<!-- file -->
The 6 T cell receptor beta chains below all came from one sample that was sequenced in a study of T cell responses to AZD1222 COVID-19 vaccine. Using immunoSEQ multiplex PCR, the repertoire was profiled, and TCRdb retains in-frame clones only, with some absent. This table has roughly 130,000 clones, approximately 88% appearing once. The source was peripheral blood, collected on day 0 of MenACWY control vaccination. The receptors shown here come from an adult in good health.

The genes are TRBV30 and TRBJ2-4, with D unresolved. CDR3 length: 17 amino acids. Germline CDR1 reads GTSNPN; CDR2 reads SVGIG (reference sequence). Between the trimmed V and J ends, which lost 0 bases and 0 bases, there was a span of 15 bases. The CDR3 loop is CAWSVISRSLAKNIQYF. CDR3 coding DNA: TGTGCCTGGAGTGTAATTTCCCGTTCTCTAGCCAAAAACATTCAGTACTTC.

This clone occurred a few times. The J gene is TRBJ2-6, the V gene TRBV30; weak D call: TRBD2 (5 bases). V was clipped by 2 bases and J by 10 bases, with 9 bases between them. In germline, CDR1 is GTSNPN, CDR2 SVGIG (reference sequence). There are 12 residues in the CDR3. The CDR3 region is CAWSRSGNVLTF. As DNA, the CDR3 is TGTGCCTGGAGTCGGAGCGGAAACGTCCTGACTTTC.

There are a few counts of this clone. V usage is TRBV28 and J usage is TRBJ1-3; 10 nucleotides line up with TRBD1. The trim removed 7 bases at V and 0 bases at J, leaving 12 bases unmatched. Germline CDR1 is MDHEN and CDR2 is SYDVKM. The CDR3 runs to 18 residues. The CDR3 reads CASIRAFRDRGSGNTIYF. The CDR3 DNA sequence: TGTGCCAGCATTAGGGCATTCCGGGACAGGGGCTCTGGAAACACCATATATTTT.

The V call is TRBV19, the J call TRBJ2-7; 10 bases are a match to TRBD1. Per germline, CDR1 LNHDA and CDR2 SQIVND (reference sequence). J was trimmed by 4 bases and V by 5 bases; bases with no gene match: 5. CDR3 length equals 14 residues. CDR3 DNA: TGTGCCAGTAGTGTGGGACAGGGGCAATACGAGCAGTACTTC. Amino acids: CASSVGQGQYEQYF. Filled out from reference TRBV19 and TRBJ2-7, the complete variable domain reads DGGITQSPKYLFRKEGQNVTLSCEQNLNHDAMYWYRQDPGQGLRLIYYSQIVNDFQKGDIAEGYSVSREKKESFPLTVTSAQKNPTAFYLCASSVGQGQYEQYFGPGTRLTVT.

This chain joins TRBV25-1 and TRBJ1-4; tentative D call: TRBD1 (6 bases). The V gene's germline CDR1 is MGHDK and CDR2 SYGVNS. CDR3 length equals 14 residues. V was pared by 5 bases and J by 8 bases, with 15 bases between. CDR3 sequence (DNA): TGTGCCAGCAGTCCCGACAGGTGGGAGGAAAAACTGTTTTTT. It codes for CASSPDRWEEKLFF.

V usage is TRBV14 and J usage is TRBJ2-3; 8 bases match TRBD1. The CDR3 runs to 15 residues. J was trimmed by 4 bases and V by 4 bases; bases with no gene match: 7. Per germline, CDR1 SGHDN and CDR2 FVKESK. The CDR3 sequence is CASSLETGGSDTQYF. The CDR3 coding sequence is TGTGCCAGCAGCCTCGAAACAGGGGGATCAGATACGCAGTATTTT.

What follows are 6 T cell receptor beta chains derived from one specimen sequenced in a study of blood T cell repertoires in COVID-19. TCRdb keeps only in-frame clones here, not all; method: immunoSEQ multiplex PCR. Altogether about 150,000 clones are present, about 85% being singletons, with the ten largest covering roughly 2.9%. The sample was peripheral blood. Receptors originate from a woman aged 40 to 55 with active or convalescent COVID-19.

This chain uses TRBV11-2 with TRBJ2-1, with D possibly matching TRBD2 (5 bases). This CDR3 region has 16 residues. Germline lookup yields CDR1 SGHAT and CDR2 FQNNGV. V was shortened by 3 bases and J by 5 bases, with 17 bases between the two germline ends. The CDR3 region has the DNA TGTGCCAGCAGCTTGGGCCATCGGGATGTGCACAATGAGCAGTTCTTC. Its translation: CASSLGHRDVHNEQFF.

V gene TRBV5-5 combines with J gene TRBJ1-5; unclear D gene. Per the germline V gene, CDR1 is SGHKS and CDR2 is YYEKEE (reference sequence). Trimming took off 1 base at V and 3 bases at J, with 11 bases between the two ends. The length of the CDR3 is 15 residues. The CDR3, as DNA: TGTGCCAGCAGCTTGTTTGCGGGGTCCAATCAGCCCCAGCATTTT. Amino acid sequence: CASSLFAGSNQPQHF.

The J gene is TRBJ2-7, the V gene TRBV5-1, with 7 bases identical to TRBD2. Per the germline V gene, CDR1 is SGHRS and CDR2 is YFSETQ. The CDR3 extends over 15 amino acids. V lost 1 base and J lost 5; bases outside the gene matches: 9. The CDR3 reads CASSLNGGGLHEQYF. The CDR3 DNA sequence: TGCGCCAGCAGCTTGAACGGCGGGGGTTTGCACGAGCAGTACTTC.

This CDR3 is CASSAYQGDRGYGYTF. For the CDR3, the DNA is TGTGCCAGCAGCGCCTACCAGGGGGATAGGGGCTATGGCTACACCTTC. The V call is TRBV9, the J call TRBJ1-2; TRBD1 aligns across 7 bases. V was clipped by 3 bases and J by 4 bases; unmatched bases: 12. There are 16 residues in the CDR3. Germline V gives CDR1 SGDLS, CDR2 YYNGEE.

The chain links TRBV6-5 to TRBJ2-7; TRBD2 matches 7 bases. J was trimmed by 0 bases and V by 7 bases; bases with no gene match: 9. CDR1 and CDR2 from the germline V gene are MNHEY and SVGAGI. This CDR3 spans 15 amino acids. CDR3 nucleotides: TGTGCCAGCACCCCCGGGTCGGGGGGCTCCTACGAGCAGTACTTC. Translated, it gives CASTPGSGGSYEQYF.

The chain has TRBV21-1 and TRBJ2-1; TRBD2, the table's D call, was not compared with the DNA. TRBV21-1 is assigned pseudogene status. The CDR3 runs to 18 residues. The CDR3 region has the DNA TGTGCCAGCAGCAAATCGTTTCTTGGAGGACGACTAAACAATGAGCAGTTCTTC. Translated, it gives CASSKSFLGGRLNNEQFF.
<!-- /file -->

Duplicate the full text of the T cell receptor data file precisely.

The 6 T cell receptor beta chains below all came from one sample that was sequenced in a study of T cell responses to AZD1222 COVID-19 vaccine. Using immunoSEQ multiplex PCR, the repertoire was profiled, and TCRdb retains in-frame clones only, with some absent. This table has roughly 130,000 clones, approximately 88% appearing once. The source was peripheral blood, collected on day 0 of MenACWY control vaccination. The receptors shown here come from an adult in good health.

The genes are TRBV30 and TRBJ2-4, with D unresolved. CDR3 length: 17 amino acids. Germline CDR1 reads GTSNPN; CDR2 reads SVGIG (reference sequence). Between the trimmed V and J ends, which lost 0 bases and 0 bases, there was a span of 15 bases. The CDR3 loop is CAWSVISRSLAKNIQYF. CDR3 coding DNA: TGTGCCTGGAGTGTAATTTCCCGTTCTCTAGCCAAAAACATTCAGTACTTC.

This clone occurred a few times. The J gene is TRBJ2-6, the V gene TRBV30; weak D call: TRBD2 (5 bases). V was clipped by 2 bases and J by 10 bases, with 9 bases between them. In germline, CDR1 is GTSNPN, CDR2 SVGIG (reference sequence). There are 12 residues in the CDR3. The CDR3 region is CAWSRSGNVLTF. As DNA, the CDR3 is TGTGCCTGGAGTCGGAGCGGAAACGTCCTGACTTTC.

There are a few counts of this clone. V usage is TRBV28 and J usage is TRBJ1-3; 10 nucleotides line up with TRBD1. The trim removed 7 bases at V and 0 bases at J, leaving 12 bases unmatched. Germline CDR1 is MDHEN and CDR2 is SYDVKM. The CDR3 runs to 18 residues. The CDR3 reads CASIRAFRDRGSGNTIYF. The CDR3 DNA sequence: TGTGCCAGCATTAGGGCATTCCGGGACAGGGGCTCTGGAAACACCATATATTTT.

The V call is TRBV19, the J call TRBJ2-7; 10 bases are a match to TRBD1. Per germline, CDR1 LNHDA and CDR2 SQIVND (reference sequence). J was trimmed by 4 bases and V by 5 bases; bases with no gene match: 5. CDR3 length equals 14 residues. CDR3 DNA: TGTGCCAGTAGTGTGGGACAGGGGCAATACGAGCAGTACTTC. Amino acids: CASSVGQGQYEQYF. Filled out from reference TRBV19 and TRBJ2-7, the complete variable domain reads DGGITQSPKYLFRKEGQNVTLSCEQNLNHDAMYWYRQDPGQGLRLIYYSQIVNDFQKGDIAEGYSVSREKKESFPLTVTSAQKNPTAFYLCASSVGQGQYEQYFGPGTRLTVT.

This chain joins TRBV25-1 and TRBJ1-4; tentative D call: TRBD1 (6 bases). The V gene's germline CDR1 is MGHDK and CDR2 SYGVNS. CDR3 length equals 14 residues. V was pared by 5 bases and J by 8 bases, with 15 bases between. CDR3 sequence (DNA): TGTGCCAGCAGTCCCGACAGGTGGGAGGAAAAACTGTTTTTT. It codes for CASSPDRWEEKLFF.

V usage is TRBV14 and J usage is TRBJ2-3; 8 bases match TRBD1. The CDR3 runs to 15 residues. J was trimmed by 4 bases and V by 4 bases; bases with no gene match: 7. Per germline, CDR1 SGHDN and CDR2 FVKESK. The CDR3 sequence is CASSLETGGSDTQYF. The CDR3 coding sequence is TGTGCCAGCAGCCTCGAAACAGGGGGATCAGATACGCAGTATTTT.

What follows are 6 T cell receptor beta chains derived from one specimen sequenced in a study of blood T cell repertoires in COVID-19. TCRdb keeps only in-frame clones here, not all; method: immunoSEQ multiplex PCR. Altogether about 150,000 clones are present, about 85% being singletons, with the ten largest covering roughly 2.9%. The sample was peripheral blood. Receptors originate from a woman aged 40 to 55 with active or convalescent COVID-19.

This chain uses TRBV11-2 with TRBJ2-1, with D possibly matching TRBD2 (5 bases). This CDR3 region has 16 residues. Germline lookup yields CDR1 SGHAT and CDR2 FQNNGV. V was shortened by 3 bases and J by 5 bases, with 17 bases between the two germline ends. The CDR3 region has the DNA TGTGCCAGCAGCTTGGGCCATCGGGATGTGCACAATGAGCAGTTCTTC. Its translation: CASSLGHRDVHNEQFF.

V gene TRBV5-5 combines with J gene TRBJ1-5; unclear D gene. Per the germline V gene, CDR1 is SGHKS and CDR2 is YYEKEE (reference sequence). Trimming took off 1 base at V and 3 bases at J, with 11 bases between the two ends. The length of the CDR3 is 15 residues. The CDR3, as DNA: TGTGCCAGCAGCTTGTTTGCGGGGTCCAATCAGCCCCAGCATTTT. Amino acid sequence: CASSLFAGSNQPQHF.

The J gene is TRBJ2-7, the V gene TRBV5-1, with 7 bases identical to TRBD2. Per the germline V gene, CDR1 is SGHRS and CDR2 is YFSETQ. The CDR3 extends over 15 amino acids. V lost 1 base and J lost 5; bases outside the gene matches: 9. The CDR3 reads CASSLNGGGLHEQYF. The CDR3 DNA sequence: TGCGCCAGCAGCTTGAACGGCGGGGGTTTGCACGAGCAGTACTTC.

This CDR3 is CASSAYQGDRGYGYTF. For the CDR3, the DNA is TGTGCCAGCAGCGCCTACCAGGGGGATAGGGGCTATGGCTACACCTTC. The V call is TRBV9, the J call TRBJ1-2; TRBD1 aligns across 7 bases. V was clipped by 3 bases and J by 4 bases; unmatched bases: 12. There are 16 residues in the CDR3. Germline V gives CDR1 SGDLS, CDR2 YYNGEE.

The chain links TRBV6-5 to TRBJ2-7; TRBD2 matches 7 bases. J was trimmed by 0 bases and V by 7 bases; bases with no gene match: 9. CDR1 and CDR2 from the germline V gene are MNHEY and SVGAGI. This CDR3 spans 15 amino acids. CDR3 nucleotides: TGTGCCAGCACCCCCGGGTCGGGGGGCTCCTACGAGCAGTACTTC. Translated, it gives CASTPGSGGSYEQYF.

The chain has TRBV21-1 and TRBJ2-1; TRBD2, the table's D call, was not compared with the DNA. TRBV21-1 is assigned pseudogene status. The CDR3 runs to 18 residues. The CDR3 region has the DNA TGTGCCAGCAGCAAATCGTTTCTTGGAGGACGACTAAACAATGAGCAGTTCTTC. Translated, it gives CASSKSFLGGRLNNEQFF.